On Friday 16th March we all had a lovely day out at Offshoots in Burnley. Offshoots is a permaculture project that started in 2007 and set up in the old walled garden in Towneley Park.
First things first, we all made ourselves a cuppa, introduced ourselves to the other visitors and then Phil Dewhurst gave us a brief introduction and history of the project.
In the morning Phil gave us a tour of offshoots and talked about the many different activities they are involved in there. It was amazing how much they had fit into a relatively small area. To give you an example there was fruit/veg growing, Tudor style timber building work, a compost loo, cob oven, yurt making, composting and lots more interesting things.
In the afternoon we were split into groups and given the chance to get involved with some activities. We did either cotton grass propagation, soil sieving, dividing blackcurrant plants and planting of garlic, french beans and white beans. Then we had the great opportunity to get dressed up in suits and go and visit the bees. It was buzzing!
We all had really fun day and were glad we had the chance to see this inspiring permaculture project and meet the nice people responsible for it.
…..from the Communities Team
The last two weeks of our voluntary graduate placement have seen us visiting the local countryside and reservoirs as part of our work with Pennine Prospects Reservoir Trails scheme. The aim of this project is to run up to 6 guided walks with groups within the community who would not normally engage with the local countryside and reservoirs.
First up saw us take the audio trail around Piethorne and Ogden reservoirs. We are hoping to produce a shortened version of this and identify local groups who are interested in participating in this project.
A view of Ogden reservoir
Secondly we visited Hollingworth Lake to meet Adam Clayton from Rochdale Council. Here we discussed putting together a desription of a circular walk to be used in brochures promoting the local reservoirs. We agreed to write descriptions of both Chelburn and Castleshaw reservoirs in addition to our planned guided walks.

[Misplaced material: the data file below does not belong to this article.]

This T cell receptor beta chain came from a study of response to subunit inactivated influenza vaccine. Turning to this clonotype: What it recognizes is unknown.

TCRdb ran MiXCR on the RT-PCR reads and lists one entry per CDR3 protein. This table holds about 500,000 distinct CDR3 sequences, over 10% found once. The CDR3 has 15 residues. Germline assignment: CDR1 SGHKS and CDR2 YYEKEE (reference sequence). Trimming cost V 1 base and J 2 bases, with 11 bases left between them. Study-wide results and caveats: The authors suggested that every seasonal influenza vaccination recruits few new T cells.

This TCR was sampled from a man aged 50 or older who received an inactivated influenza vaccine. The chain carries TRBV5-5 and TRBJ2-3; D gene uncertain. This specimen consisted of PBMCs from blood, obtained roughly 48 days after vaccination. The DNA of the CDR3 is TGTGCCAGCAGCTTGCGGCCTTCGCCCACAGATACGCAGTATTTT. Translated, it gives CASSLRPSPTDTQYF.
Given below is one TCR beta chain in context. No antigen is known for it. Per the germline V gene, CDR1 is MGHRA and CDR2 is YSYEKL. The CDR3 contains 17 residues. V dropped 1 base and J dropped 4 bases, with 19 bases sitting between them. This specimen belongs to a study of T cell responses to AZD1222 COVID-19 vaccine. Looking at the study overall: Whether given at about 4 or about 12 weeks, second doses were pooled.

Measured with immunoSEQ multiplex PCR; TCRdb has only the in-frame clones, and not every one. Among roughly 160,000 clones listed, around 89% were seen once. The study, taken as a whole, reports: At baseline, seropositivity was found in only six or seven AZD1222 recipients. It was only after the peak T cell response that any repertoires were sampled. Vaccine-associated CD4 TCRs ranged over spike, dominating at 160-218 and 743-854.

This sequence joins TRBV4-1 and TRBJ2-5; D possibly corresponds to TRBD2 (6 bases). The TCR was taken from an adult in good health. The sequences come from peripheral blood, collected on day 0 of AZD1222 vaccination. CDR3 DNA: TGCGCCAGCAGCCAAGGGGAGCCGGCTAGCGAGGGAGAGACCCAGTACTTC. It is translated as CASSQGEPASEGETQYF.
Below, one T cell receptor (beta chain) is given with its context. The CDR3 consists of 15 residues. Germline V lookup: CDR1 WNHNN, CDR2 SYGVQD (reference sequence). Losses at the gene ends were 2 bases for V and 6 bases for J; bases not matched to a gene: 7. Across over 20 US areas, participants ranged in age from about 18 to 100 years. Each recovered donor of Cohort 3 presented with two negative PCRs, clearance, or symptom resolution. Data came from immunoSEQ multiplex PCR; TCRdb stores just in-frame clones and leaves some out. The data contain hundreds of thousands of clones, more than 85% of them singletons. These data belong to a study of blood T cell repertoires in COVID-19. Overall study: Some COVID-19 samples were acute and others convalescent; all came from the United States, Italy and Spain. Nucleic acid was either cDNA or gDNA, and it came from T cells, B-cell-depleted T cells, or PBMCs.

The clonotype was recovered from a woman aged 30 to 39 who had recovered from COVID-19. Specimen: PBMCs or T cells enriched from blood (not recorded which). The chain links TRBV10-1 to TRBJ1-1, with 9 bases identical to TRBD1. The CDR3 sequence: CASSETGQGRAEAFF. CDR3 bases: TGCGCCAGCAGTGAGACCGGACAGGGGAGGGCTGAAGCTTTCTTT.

The rest of the week was spent visiting these areas and writing descriptions of the route, getting slightly lost along the way!
A view from the Roman Fort overlooking the reservoir at Castleshaw
Upper Chelburn reservoir
Luckily the weather was kind to us, and the rain stayed away! We also made some friends along the way…..
Car driving dogs @ Hollingworth Lake
If you have any local information we could use for our guided walks or would like to attend one at Piethorne or Hollingworth reservoir, please email us at firstname.lastname@example.org.
– Natalie, Jess and Annie
We had a sunny warm day on the 5th of March to help us sow our wildflower meadow.
First we identified plant species in our area where we wanted to create a new wild flower meadow. We found a nice sunny spot with only Dock leaves and Stinging nettles so we decided to use this area.
Next we dug up the soil as the wildflower seeds (cornflower, corn poppy etc) like to grow on rough stony ground.
Then we mixed the wildflower seeds with sand and scattered them in our prepared area. We covered the seeds with soil to prevent birds from eating them and watered the area.
Now we just have to hope for more sunny weather to help our seeds germinate, fingers crossed!